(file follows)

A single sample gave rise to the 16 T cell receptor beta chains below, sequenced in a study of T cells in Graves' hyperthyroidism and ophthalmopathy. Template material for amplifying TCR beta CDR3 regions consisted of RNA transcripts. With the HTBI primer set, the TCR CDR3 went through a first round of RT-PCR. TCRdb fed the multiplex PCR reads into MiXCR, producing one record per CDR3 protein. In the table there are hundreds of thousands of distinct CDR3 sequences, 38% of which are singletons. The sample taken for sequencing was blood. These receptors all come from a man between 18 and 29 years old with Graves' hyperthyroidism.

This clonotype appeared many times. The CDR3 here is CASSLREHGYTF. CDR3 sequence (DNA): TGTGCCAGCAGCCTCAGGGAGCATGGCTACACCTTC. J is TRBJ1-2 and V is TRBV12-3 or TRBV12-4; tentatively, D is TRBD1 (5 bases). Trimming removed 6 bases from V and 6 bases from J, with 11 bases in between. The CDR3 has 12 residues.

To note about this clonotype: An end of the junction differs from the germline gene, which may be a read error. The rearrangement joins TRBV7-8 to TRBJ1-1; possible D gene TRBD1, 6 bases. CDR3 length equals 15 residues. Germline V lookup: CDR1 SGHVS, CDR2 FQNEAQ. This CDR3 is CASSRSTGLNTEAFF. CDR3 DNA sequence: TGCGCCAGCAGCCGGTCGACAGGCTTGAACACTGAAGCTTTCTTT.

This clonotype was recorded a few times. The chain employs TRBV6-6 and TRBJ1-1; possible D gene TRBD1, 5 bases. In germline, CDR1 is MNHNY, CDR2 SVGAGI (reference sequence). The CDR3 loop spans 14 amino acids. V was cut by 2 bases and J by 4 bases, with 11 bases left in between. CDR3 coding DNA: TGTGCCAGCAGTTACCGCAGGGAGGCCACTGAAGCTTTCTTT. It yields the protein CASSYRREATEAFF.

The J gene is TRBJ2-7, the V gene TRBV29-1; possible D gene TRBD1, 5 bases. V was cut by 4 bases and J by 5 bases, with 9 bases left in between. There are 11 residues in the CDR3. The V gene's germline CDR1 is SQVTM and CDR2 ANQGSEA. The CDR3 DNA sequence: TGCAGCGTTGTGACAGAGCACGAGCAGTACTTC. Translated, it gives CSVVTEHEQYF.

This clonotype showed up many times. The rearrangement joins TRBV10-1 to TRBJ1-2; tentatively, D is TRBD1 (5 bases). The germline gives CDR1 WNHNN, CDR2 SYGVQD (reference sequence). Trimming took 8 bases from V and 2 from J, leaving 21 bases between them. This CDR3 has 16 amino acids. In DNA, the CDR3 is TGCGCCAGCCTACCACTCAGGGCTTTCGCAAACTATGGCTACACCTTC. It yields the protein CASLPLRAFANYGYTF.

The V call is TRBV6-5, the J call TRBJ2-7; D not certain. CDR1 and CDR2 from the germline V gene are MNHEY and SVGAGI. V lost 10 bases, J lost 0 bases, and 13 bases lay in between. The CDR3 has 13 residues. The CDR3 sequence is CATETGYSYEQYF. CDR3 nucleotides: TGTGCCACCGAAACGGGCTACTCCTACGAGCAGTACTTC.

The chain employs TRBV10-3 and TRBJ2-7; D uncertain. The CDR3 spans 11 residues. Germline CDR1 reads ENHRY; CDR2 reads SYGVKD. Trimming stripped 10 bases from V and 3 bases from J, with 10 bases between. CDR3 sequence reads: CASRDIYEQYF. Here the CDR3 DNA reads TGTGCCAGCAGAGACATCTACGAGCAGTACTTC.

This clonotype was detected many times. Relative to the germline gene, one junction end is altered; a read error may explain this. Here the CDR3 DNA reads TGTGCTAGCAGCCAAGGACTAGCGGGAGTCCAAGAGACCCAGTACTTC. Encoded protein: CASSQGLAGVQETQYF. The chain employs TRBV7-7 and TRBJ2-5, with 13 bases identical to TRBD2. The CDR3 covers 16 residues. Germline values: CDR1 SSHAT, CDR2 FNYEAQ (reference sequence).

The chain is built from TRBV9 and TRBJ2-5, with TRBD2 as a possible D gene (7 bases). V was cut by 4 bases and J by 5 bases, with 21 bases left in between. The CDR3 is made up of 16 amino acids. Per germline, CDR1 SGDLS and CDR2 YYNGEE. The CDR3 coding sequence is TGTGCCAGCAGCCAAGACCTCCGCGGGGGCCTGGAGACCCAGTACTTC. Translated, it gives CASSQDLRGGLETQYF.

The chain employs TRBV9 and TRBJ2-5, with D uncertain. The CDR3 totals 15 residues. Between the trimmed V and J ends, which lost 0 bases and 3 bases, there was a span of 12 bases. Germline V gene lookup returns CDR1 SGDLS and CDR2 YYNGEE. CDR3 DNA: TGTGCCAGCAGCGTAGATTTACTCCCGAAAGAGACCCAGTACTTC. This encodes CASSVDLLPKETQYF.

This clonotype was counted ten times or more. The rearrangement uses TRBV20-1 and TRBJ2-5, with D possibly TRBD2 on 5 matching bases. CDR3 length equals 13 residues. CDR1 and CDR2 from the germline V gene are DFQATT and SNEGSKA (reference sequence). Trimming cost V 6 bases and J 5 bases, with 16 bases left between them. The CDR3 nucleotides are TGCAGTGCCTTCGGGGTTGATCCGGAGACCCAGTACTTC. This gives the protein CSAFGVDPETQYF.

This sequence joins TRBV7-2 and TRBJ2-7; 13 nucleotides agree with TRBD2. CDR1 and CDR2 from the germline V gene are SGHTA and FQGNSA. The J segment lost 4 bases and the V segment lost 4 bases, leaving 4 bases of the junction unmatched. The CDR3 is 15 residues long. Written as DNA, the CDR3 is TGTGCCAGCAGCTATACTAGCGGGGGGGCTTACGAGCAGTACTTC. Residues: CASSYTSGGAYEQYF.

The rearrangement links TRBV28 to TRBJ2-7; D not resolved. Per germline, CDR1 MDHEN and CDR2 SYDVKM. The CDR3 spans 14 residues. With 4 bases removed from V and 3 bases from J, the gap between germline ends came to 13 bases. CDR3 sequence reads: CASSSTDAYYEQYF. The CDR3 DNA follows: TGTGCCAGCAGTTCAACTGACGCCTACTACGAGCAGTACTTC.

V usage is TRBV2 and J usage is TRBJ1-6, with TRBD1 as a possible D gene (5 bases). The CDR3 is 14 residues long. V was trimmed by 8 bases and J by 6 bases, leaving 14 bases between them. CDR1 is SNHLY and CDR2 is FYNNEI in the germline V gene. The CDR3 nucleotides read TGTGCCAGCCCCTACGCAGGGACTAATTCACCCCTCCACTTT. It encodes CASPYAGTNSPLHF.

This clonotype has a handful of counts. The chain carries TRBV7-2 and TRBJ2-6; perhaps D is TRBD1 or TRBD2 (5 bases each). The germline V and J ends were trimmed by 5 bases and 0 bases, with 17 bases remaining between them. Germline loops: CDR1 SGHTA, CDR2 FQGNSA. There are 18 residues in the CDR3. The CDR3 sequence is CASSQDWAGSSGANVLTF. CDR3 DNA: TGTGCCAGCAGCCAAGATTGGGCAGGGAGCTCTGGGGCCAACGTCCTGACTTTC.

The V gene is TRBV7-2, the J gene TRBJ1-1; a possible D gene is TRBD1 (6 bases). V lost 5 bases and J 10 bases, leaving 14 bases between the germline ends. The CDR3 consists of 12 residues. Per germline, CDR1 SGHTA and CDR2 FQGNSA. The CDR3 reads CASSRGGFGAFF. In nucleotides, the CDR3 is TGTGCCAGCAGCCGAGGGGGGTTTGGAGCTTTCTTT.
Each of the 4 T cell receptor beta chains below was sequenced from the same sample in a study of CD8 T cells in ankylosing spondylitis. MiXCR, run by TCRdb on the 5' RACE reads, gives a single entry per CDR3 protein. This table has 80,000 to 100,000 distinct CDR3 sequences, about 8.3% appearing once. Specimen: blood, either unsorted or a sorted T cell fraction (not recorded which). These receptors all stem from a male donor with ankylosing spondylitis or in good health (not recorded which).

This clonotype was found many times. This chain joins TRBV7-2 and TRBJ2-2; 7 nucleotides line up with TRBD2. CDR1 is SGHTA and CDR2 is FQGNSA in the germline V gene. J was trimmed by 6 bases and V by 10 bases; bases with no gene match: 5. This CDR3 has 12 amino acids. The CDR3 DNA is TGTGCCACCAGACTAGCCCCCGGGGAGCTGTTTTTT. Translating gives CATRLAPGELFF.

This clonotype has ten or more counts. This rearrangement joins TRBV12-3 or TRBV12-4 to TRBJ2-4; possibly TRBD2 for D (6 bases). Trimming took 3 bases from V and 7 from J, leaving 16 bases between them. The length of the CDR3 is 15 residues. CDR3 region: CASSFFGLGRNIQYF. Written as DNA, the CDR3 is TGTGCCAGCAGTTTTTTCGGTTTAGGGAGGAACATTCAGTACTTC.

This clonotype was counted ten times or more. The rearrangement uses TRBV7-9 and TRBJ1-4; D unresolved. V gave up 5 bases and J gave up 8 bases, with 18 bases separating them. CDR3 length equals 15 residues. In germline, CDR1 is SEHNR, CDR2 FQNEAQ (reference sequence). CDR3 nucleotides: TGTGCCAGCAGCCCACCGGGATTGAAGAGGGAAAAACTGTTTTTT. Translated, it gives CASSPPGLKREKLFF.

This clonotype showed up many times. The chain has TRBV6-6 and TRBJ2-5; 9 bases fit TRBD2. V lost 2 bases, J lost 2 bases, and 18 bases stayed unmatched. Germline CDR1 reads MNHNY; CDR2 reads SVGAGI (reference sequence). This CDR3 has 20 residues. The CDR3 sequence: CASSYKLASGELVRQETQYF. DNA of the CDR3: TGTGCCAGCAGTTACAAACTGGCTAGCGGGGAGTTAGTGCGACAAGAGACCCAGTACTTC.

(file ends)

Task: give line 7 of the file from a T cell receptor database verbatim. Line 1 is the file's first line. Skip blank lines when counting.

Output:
The V call is TRBV6-5, the J call TRBJ2-7; D not certain. CDR1 and CDR2 from the germline V gene are MNHEY and SVGAGI. V lost 10 bases, J lost 0 bases, and 13 bases lay in between. The CDR3 has 13 residues. The CDR3 sequence is CATETGYSYEQYF. CDR3 nucleotides: TGTGCCACCGAAACGGGCTACTCCTACGAGCAGTACTTC.